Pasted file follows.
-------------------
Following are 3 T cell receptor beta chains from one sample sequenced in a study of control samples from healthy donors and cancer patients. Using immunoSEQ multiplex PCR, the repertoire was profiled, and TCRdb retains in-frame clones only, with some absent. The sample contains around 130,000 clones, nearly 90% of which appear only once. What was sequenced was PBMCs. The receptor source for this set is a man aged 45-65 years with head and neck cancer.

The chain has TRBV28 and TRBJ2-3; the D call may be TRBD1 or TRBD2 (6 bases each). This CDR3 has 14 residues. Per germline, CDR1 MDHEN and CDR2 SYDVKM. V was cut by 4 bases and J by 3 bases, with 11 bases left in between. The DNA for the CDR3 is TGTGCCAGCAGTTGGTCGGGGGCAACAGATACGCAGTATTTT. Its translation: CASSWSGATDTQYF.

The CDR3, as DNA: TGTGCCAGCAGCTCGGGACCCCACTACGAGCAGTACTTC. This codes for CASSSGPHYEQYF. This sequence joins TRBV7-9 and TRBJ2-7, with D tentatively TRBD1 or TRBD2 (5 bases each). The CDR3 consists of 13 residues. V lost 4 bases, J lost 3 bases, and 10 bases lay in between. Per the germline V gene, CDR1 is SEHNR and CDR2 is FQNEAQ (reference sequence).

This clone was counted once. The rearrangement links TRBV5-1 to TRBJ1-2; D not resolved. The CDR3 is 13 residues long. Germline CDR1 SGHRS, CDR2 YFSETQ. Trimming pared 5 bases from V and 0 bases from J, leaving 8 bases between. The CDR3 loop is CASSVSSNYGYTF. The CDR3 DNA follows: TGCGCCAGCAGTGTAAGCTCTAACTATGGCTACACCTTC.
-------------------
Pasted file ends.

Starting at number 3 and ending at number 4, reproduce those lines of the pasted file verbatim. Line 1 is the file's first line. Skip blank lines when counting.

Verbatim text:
The CDR3, as DNA: TGTGCCAGCAGCTCGGGACCCCACTACGAGCAGTACTTC. This codes for CASSSGPHYEQYF. This sequence joins TRBV7-9 and TRBJ2-7, with D tentatively TRBD1 or TRBD2 (5 bases each). The CDR3 consists of 13 residues. V lost 4 bases, J lost 3 bases, and 10 bases lay in between. Per the germline V gene, CDR1 is SEHNR and CDR2 is FQNEAQ (reference sequence).

This clone was counted once. The rearrangement links TRBV5-1 to TRBJ1-2; D not resolved. The CDR3 is 13 residues long. Germline CDR1 SGHRS, CDR2 YFSETQ. Trimming pared 5 bases from V and 0 bases from J, leaving 8 bases between. The CDR3 loop is CASSVSSNYGYTF. The CDR3 DNA follows: TGCGCCAGCAGTGTAAGCTCTAACTATGGCTACACCTTC.